The Queensland State Government in Australia has revealed a new framework to restart uranium mining in the region after lifting its 32-year ban.
The framework is part of Queensland Premier Campbell Newman's 'The Queensland Plan: Queenslanders' 30-year vision' to create job opportunities in the region.
Under the new framework, the government will soon start taking applications from companies seeking to mine uranium in the state.
Uranium mining was banned in Queensland in 1983; exploration of mines was allowed but restrictions were placed on development and production.
The decision to allow uranium mining in the state was announced in October 2012.
The government now plans to re-open the abandoned Mary Kathleen Mine, which has remained closed since 1982.
However, the mineral will not be exported from any of the state's ports. Instead, it will be transported through the existing ports in Darwin and South Australia, the government said.
Uranium will be exported only to those countries that have signed a bilateral safeguard agreement with Australia.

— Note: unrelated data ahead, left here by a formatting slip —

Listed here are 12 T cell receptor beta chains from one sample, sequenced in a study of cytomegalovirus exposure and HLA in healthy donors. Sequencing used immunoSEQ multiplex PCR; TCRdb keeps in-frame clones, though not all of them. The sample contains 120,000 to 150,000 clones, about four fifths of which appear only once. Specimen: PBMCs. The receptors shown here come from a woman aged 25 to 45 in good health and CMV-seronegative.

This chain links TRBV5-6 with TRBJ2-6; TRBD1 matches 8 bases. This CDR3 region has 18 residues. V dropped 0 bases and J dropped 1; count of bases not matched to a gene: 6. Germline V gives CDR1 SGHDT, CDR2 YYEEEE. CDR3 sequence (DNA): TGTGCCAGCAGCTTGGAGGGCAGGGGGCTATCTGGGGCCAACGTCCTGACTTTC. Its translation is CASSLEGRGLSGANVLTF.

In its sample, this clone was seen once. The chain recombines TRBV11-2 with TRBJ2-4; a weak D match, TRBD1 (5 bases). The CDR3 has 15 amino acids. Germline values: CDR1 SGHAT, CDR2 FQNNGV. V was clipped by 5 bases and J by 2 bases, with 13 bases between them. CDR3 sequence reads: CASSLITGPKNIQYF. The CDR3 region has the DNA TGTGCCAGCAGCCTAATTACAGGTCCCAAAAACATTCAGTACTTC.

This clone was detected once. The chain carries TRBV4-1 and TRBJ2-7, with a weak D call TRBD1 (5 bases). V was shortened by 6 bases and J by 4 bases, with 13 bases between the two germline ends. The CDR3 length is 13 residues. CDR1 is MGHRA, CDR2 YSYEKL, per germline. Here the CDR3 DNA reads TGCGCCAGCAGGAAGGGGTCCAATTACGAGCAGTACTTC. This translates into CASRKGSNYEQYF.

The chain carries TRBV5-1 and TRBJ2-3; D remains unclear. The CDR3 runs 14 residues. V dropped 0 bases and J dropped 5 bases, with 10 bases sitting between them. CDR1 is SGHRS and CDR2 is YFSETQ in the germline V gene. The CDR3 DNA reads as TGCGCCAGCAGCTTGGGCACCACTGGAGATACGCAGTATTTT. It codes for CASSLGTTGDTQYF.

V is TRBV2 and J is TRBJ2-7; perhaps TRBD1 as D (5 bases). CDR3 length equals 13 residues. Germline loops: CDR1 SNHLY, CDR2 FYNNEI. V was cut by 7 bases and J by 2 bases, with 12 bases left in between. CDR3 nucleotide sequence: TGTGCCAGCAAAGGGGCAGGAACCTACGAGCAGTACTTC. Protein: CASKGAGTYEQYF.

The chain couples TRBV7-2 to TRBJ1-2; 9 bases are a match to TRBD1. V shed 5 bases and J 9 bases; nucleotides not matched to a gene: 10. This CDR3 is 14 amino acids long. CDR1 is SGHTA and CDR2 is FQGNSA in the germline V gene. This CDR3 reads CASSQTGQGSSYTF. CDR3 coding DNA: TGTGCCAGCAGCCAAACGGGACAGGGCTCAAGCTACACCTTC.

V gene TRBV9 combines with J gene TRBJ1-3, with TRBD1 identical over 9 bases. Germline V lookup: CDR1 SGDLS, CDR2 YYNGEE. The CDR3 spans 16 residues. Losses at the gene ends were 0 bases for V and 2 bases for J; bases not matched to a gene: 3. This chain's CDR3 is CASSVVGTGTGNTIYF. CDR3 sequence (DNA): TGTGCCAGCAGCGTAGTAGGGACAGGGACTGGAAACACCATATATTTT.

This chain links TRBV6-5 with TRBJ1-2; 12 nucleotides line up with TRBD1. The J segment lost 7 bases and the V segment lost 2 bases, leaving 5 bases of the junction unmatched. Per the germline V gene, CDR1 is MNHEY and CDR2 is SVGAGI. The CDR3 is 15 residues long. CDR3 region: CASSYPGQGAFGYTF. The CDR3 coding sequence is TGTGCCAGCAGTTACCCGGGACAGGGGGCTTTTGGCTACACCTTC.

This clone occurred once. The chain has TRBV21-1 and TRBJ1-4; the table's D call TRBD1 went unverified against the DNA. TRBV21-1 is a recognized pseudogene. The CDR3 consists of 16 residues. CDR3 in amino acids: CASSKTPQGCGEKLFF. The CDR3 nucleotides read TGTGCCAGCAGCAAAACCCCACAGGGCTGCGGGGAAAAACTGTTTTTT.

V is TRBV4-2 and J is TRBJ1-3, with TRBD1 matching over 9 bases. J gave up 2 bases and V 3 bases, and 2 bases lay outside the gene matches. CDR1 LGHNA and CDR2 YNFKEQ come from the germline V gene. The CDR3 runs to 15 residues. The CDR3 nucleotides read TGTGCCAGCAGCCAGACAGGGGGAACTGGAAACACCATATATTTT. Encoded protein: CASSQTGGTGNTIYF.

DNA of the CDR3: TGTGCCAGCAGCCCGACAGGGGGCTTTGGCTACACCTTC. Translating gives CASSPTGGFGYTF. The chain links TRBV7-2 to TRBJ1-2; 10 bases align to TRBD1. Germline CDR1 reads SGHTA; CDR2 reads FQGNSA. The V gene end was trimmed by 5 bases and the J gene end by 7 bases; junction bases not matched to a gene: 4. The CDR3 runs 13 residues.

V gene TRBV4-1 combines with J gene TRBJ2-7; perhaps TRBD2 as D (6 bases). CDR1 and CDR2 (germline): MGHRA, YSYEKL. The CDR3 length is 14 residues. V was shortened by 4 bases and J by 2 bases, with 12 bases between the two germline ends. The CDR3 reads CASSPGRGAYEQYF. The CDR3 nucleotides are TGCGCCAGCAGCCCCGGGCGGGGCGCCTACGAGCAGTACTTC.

Mines Minister Andrew Cripps was quoted by The Courier Mail as saying: "More jobs are now being created in Queensland than in any other state and the return of uranium mining will help ensure we remain Australia's jobs powerhouse for the long-term.
"The uranium industry has the potential to create a large number of construction and operational jobs."
Queensland Resources Council CEO Michael Roche said: "Queensland has the minerals and energy commodities the world needs but that does not mean we can wait for customers to beat a path to our door.
"To maximise Queensland's opportunities, our world-class natural endowments must be complemented by new investment and innovation to ensure our resources sector remains globally competitive."
Image: The Queensland Government plans to re-open the abandoned Mary Kathleen Mine. Photo: courtesy of Geomartin.